In an effort to address the disproportionate effects of marijuana prohibition on Hispanic and black communities, and to ensure equality in the emerging cannabis industry, many states are offering incentives to minority marijuana business owners. Currently, nine states have programs in place to encourage blacks and Hispanics to enter the weed market, and this a look at these efforts:
Voters in California approved recreational marijuana in November 2016, and we can only expect first retail sales of it in January 2018. Despite this, some cities, Oakland in particular, are setting aside half of its cannabis licenses for those previously convicted of cannabis crimes, those who live in areas where drug enforcement was especially intense, and those considered low-income minority residents.
Advocates of this program are lobbying for its acceptance statewide and demanding similar measures in places like Los Angeles and San Francisco. According to expert analysis of data from the Federal Bureau of Investigations, African-Americans only make up 5.6 percent of the Californian population, but in 2015, accounted for 16 percent of all arrests for marijuana.
Colorado has the honor of being the first state to legalize recreational weed. However, it does not track demographics within its cannabis industry. Instead of the state mandating minority preferences, individual businesses are employing their own programs to hire minority groups. The Colorado Public Safety Department released a report with arrest statistics for the state.
After Colorado legalized marijuana, arrest rates increased for juveniles from the Latino and African-American communities. Arrest rates for white youth decreased. Although African-Americans make up 11 percent of weed arrests, they only made up four percent of the population in Colorado during the 2015 census. Canna-businesses are employing minority youths to equalize these numbers.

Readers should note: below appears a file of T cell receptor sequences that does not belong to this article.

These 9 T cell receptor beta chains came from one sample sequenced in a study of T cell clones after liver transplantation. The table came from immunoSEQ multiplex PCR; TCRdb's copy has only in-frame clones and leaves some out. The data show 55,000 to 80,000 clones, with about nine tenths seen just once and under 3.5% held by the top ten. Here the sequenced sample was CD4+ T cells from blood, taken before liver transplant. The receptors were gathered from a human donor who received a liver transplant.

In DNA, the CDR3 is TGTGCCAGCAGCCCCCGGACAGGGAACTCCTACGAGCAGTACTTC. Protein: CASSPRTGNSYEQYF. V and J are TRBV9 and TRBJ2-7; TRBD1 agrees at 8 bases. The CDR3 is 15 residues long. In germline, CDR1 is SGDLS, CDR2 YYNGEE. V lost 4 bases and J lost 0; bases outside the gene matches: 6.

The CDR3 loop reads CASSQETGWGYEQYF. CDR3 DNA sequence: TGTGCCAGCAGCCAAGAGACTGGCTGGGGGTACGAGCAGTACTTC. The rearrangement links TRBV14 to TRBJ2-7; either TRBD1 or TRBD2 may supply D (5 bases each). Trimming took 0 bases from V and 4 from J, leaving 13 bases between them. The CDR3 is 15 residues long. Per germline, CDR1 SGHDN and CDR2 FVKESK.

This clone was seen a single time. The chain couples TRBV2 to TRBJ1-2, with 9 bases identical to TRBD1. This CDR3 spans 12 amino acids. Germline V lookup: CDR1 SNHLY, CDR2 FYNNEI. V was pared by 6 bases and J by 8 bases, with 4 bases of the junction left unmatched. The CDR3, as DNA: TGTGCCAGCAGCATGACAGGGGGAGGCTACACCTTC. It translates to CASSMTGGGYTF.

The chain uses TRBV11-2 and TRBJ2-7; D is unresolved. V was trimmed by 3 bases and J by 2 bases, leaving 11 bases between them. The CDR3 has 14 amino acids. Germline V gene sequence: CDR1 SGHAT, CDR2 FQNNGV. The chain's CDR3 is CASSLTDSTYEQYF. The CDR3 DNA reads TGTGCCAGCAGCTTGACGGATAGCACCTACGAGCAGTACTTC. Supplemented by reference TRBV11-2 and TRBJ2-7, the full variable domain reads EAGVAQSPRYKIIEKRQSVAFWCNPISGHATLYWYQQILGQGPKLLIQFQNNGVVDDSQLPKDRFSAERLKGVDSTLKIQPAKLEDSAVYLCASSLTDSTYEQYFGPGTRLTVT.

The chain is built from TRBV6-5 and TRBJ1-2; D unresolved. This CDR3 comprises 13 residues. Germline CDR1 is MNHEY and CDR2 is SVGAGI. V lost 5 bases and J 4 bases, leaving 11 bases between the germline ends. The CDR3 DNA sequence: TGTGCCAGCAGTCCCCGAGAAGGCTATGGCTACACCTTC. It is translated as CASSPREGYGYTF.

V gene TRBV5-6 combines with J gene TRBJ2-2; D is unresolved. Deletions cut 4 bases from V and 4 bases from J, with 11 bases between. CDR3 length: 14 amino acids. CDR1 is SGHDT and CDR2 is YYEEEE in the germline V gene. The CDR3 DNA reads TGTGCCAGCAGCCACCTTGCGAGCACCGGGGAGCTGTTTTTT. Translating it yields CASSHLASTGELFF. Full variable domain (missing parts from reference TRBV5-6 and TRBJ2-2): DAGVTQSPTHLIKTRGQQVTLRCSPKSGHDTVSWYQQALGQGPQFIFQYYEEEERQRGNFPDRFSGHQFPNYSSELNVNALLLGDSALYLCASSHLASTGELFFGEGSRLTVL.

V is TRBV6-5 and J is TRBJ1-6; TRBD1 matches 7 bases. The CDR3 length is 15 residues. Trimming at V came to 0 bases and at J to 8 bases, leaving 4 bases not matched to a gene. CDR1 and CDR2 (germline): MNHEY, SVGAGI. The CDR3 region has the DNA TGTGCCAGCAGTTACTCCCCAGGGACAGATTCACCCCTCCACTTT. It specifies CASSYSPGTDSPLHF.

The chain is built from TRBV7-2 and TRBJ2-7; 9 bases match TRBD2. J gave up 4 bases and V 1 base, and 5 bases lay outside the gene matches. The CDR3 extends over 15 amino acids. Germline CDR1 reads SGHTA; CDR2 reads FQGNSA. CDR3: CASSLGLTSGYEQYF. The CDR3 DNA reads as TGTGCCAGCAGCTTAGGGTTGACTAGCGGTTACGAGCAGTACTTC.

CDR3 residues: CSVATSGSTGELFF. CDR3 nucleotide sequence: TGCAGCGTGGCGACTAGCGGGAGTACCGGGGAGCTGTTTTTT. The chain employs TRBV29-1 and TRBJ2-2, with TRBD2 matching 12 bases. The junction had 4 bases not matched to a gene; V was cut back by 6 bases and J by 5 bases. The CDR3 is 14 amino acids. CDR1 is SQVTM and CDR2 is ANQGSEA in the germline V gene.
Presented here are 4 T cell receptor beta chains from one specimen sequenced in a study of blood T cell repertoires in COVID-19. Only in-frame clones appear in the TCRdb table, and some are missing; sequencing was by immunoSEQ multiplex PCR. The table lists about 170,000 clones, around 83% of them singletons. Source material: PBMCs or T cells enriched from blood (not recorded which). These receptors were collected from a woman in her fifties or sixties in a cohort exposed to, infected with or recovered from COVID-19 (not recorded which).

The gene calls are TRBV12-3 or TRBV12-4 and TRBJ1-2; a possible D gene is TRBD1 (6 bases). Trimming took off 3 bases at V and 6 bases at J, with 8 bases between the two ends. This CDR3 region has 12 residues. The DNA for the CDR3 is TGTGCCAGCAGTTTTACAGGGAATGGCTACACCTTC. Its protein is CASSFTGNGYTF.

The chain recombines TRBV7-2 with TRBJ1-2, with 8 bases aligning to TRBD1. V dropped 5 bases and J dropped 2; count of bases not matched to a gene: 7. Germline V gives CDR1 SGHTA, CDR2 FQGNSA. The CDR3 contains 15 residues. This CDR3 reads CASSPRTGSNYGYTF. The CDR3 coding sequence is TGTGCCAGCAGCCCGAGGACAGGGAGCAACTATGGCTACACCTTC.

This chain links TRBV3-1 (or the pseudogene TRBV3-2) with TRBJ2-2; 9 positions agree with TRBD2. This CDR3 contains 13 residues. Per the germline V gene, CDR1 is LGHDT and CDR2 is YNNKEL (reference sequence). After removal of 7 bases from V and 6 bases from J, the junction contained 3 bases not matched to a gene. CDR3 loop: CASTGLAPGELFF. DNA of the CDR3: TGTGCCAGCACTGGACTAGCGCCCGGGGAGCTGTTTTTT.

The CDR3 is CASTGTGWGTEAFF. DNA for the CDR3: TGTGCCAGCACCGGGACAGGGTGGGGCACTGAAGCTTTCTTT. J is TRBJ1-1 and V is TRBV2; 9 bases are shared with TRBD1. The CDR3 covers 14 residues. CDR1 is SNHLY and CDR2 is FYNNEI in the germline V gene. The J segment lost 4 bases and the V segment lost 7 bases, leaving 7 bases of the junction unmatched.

Those who voted to legalize recreational weed in Massachusetts’ 2016 ballot voted to encourage those “disproportionately harmed” by past marijuana laws and their enforcement to participate in the weed industry. The ballot included these measures at the time of voting. Anyone with a previous conviction for weed may work in the cannabis industry and apply for retail licenses.
In Boston City, Council members are drafting legislation to direct at least 20 percent of all taxes collected from marijuana activities toward racial equity programs, such as eliminating financial obstacles for minority business ownership. In 2015, African-Americans accounted for 34 percent of weed arrests in the state, but they make up less than seven percent of the state’s total population.
4. West Virginia
Recently, West Virginia legalizes medical marijuana. In West Virginia, medical marijuana is legal only for specified health conditions. Back in April, the state introduced a new law that includes a specific provision requiring state regulatory agencies to encourage minority-owned marijuana businesses to apply for cultivation licenses. Nearly four percent of West Virginia’s population is African-American, yet they make up 19 percent of marijuana arrests.
Last year, lawmakers in Florida passed a bill to address equality issues that became evident with the medical marijuana laws the state enacted in 2014. Now, it includes provisions to encourage and favor black growers over others. According to these provisions, when the state has more than 250,000 medical patients, it will instigate steps to ensure that supply meets demand.